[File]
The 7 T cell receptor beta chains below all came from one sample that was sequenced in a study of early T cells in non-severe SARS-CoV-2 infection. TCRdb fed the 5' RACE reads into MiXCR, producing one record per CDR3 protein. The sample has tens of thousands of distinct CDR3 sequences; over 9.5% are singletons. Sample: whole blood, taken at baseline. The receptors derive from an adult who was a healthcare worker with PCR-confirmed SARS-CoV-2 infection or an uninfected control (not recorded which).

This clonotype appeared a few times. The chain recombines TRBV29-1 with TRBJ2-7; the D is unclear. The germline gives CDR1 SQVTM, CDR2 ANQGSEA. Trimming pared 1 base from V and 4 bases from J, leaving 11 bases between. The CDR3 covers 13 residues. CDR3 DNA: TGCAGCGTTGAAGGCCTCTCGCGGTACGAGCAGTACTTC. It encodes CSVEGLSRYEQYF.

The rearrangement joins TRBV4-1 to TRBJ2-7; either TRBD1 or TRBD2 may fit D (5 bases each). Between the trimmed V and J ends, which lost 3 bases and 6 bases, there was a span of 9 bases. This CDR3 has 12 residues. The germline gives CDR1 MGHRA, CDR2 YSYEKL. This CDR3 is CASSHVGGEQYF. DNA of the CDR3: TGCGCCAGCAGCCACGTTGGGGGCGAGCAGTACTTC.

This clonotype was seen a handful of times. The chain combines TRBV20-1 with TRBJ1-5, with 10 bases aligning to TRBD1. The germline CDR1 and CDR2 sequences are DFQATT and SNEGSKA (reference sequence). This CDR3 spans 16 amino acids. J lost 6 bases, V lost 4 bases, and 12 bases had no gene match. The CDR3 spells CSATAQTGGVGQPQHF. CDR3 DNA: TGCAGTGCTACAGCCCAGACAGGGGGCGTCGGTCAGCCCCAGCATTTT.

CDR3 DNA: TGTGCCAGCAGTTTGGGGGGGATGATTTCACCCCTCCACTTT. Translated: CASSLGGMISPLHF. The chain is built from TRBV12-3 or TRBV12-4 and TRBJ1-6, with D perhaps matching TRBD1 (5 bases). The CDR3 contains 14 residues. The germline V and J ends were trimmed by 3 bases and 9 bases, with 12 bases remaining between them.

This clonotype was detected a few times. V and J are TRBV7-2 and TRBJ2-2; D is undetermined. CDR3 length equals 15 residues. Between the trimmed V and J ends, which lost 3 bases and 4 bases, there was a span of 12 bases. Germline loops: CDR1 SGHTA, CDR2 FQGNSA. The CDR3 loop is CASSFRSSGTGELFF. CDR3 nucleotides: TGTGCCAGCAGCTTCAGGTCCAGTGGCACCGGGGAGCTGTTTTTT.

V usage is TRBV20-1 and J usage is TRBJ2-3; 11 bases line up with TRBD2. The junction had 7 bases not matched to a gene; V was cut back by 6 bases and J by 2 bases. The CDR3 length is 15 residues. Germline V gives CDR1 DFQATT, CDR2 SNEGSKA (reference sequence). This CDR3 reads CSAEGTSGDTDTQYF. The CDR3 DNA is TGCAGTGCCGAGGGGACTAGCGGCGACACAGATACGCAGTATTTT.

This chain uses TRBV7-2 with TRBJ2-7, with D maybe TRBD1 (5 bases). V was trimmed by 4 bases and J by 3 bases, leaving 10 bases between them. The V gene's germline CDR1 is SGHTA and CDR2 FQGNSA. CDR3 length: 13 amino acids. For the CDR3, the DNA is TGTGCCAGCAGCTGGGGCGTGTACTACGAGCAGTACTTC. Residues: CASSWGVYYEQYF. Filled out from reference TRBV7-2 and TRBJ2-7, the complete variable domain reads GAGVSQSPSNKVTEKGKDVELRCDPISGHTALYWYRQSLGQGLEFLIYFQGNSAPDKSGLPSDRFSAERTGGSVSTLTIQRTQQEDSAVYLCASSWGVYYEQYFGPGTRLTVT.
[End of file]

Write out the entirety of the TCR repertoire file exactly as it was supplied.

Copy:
The 7 T cell receptor beta chains below all came from one sample that was sequenced in a study of early T cells in non-severe SARS-CoV-2 infection. TCRdb fed the 5' RACE reads into MiXCR, producing one record per CDR3 protein. The sample has tens of thousands of distinct CDR3 sequences; over 9.5% are singletons. Sample: whole blood, taken at baseline. The receptors derive from an adult who was a healthcare worker with PCR-confirmed SARS-CoV-2 infection or an uninfected control (not recorded which).

This clonotype appeared a few times. The chain recombines TRBV29-1 with TRBJ2-7; the D is unclear. The germline gives CDR1 SQVTM, CDR2 ANQGSEA. Trimming pared 1 base from V and 4 bases from J, leaving 11 bases between. The CDR3 covers 13 residues. CDR3 DNA: TGCAGCGTTGAAGGCCTCTCGCGGTACGAGCAGTACTTC. It encodes CSVEGLSRYEQYF.

The rearrangement joins TRBV4-1 to TRBJ2-7; either TRBD1 or TRBD2 may fit D (5 bases each). Between the trimmed V and J ends, which lost 3 bases and 6 bases, there was a span of 9 bases. This CDR3 has 12 residues. The germline gives CDR1 MGHRA, CDR2 YSYEKL. This CDR3 is CASSHVGGEQYF. DNA of the CDR3: TGCGCCAGCAGCCACGTTGGGGGCGAGCAGTACTTC.

This clonotype was seen a handful of times. The chain combines TRBV20-1 with TRBJ1-5, with 10 bases aligning to TRBD1. The germline CDR1 and CDR2 sequences are DFQATT and SNEGSKA (reference sequence). This CDR3 spans 16 amino acids. J lost 6 bases, V lost 4 bases, and 12 bases had no gene match. The CDR3 spells CSATAQTGGVGQPQHF. CDR3 DNA: TGCAGTGCTACAGCCCAGACAGGGGGCGTCGGTCAGCCCCAGCATTTT.

CDR3 DNA: TGTGCCAGCAGTTTGGGGGGGATGATTTCACCCCTCCACTTT. Translated: CASSLGGMISPLHF. The chain is built from TRBV12-3 or TRBV12-4 and TRBJ1-6, with D perhaps matching TRBD1 (5 bases). The CDR3 contains 14 residues. The germline V and J ends were trimmed by 3 bases and 9 bases, with 12 bases remaining between them.

This clonotype was detected a few times. V and J are TRBV7-2 and TRBJ2-2; D is undetermined. CDR3 length equals 15 residues. Between the trimmed V and J ends, which lost 3 bases and 4 bases, there was a span of 12 bases. Germline loops: CDR1 SGHTA, CDR2 FQGNSA. The CDR3 loop is CASSFRSSGTGELFF. CDR3 nucleotides: TGTGCCAGCAGCTTCAGGTCCAGTGGCACCGGGGAGCTGTTTTTT.

V usage is TRBV20-1 and J usage is TRBJ2-3; 11 bases line up with TRBD2. The junction had 7 bases not matched to a gene; V was cut back by 6 bases and J by 2 bases. The CDR3 length is 15 residues. Germline V gives CDR1 DFQATT, CDR2 SNEGSKA (reference sequence). This CDR3 reads CSAEGTSGDTDTQYF. The CDR3 DNA is TGCAGTGCCGAGGGGACTAGCGGCGACACAGATACGCAGTATTTT.

This chain uses TRBV7-2 with TRBJ2-7, with D maybe TRBD1 (5 bases). V was trimmed by 4 bases and J by 3 bases, leaving 10 bases between them. The V gene's germline CDR1 is SGHTA and CDR2 FQGNSA. CDR3 length: 13 amino acids. For the CDR3, the DNA is TGTGCCAGCAGCTGGGGCGTGTACTACGAGCAGTACTTC. Residues: CASSWGVYYEQYF. Filled out from reference TRBV7-2 and TRBJ2-7, the complete variable domain reads GAGVSQSPSNKVTEKGKDVELRCDPISGHTALYWYRQSLGQGLEFLIYFQGNSAPDKSGLPSDRFSAERTGGSVSTLTIQRTQQEDSAVYLCASSWGVYYEQYFGPGTRLTVT.